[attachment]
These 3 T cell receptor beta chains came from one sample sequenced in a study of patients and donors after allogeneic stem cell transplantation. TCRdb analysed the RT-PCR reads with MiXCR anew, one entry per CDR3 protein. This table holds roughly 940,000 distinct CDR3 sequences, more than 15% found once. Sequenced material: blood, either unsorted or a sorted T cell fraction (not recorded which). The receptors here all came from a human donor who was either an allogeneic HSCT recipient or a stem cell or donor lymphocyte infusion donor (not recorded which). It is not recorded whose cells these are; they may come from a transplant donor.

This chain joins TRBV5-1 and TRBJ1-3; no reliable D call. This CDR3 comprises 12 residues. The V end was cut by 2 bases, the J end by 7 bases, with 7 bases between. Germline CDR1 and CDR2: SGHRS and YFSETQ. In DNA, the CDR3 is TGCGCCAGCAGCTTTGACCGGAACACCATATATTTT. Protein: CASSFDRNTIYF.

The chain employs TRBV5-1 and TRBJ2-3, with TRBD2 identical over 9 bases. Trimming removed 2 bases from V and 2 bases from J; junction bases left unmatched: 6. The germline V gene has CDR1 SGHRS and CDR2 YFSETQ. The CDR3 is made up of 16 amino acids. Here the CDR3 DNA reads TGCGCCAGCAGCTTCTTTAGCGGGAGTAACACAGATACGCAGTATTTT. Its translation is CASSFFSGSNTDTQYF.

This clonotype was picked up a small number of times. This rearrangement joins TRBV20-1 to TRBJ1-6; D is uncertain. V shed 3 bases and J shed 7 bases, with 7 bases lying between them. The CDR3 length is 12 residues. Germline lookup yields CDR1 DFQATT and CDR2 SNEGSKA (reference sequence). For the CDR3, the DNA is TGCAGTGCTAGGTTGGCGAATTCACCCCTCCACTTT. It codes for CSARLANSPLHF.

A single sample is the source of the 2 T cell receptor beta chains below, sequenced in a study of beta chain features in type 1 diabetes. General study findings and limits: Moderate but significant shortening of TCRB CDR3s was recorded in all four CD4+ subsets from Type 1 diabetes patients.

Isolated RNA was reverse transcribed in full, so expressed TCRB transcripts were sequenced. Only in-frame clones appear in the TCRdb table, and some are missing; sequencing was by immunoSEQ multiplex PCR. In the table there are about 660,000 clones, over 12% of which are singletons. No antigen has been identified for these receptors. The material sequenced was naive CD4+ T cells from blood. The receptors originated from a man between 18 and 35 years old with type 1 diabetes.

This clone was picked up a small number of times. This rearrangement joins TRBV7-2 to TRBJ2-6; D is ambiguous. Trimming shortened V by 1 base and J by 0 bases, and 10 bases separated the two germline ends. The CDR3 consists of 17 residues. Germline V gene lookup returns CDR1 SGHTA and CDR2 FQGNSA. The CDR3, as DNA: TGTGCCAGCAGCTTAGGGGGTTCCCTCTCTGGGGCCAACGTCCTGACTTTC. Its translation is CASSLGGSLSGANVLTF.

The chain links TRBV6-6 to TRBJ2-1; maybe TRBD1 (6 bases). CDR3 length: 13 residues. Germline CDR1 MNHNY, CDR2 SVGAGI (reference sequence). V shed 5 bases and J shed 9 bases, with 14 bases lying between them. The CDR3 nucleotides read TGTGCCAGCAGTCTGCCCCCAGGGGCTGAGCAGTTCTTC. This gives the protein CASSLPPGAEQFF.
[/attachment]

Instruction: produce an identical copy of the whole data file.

These 3 T cell receptor beta chains came from one sample sequenced in a study of patients and donors after allogeneic stem cell transplantation. TCRdb analysed the RT-PCR reads with MiXCR anew, one entry per CDR3 protein. This table holds roughly 940,000 distinct CDR3 sequences, more than 15% found once. Sequenced material: blood, either unsorted or a sorted T cell fraction (not recorded which). The receptors here all came from a human donor who was either an allogeneic HSCT recipient or a stem cell or donor lymphocyte infusion donor (not recorded which). It is not recorded whose cells these are; they may come from a transplant donor.

This chain joins TRBV5-1 and TRBJ1-3; no reliable D call. This CDR3 comprises 12 residues. The V end was cut by 2 bases, the J end by 7 bases, with 7 bases between. Germline CDR1 and CDR2: SGHRS and YFSETQ. In DNA, the CDR3 is TGCGCCAGCAGCTTTGACCGGAACACCATATATTTT. Protein: CASSFDRNTIYF.

The chain employs TRBV5-1 and TRBJ2-3, with TRBD2 identical over 9 bases. Trimming removed 2 bases from V and 2 bases from J; junction bases left unmatched: 6. The germline V gene has CDR1 SGHRS and CDR2 YFSETQ. The CDR3 is made up of 16 amino acids. Here the CDR3 DNA reads TGCGCCAGCAGCTTCTTTAGCGGGAGTAACACAGATACGCAGTATTTT. Its translation is CASSFFSGSNTDTQYF.

This clonotype was picked up a small number of times. This rearrangement joins TRBV20-1 to TRBJ1-6; D is uncertain. V shed 3 bases and J shed 7 bases, with 7 bases lying between them. The CDR3 length is 12 residues. Germline lookup yields CDR1 DFQATT and CDR2 SNEGSKA (reference sequence). For the CDR3, the DNA is TGCAGTGCTAGGTTGGCGAATTCACCCCTCCACTTT. It codes for CSARLANSPLHF.

A single sample is the source of the 2 T cell receptor beta chains below, sequenced in a study of beta chain features in type 1 diabetes. General study findings and limits: Moderate but significant shortening of TCRB CDR3s was recorded in all four CD4+ subsets from Type 1 diabetes patients.

Isolated RNA was reverse transcribed in full, so expressed TCRB transcripts were sequenced. Only in-frame clones appear in the TCRdb table, and some are missing; sequencing was by immunoSEQ multiplex PCR. In the table there are about 660,000 clones, over 12% of which are singletons. No antigen has been identified for these receptors. The material sequenced was naive CD4+ T cells from blood. The receptors originated from a man between 18 and 35 years old with type 1 diabetes.

This clone was picked up a small number of times. This rearrangement joins TRBV7-2 to TRBJ2-6; D is ambiguous. Trimming shortened V by 1 base and J by 0 bases, and 10 bases separated the two germline ends. The CDR3 consists of 17 residues. Germline V gene lookup returns CDR1 SGHTA and CDR2 FQGNSA. The CDR3, as DNA: TGTGCCAGCAGCTTAGGGGGTTCCCTCTCTGGGGCCAACGTCCTGACTTTC. Its translation is CASSLGGSLSGANVLTF.

The chain links TRBV6-6 to TRBJ2-1; maybe TRBD1 (6 bases). CDR3 length: 13 residues. Germline CDR1 MNHNY, CDR2 SVGAGI (reference sequence). V shed 5 bases and J shed 9 bases, with 14 bases lying between them. The CDR3 nucleotides read TGTGCCAGCAGTCTGCCCCCAGGGGCTGAGCAGTTCTTC. This gives the protein CASSLPPGAEQFF.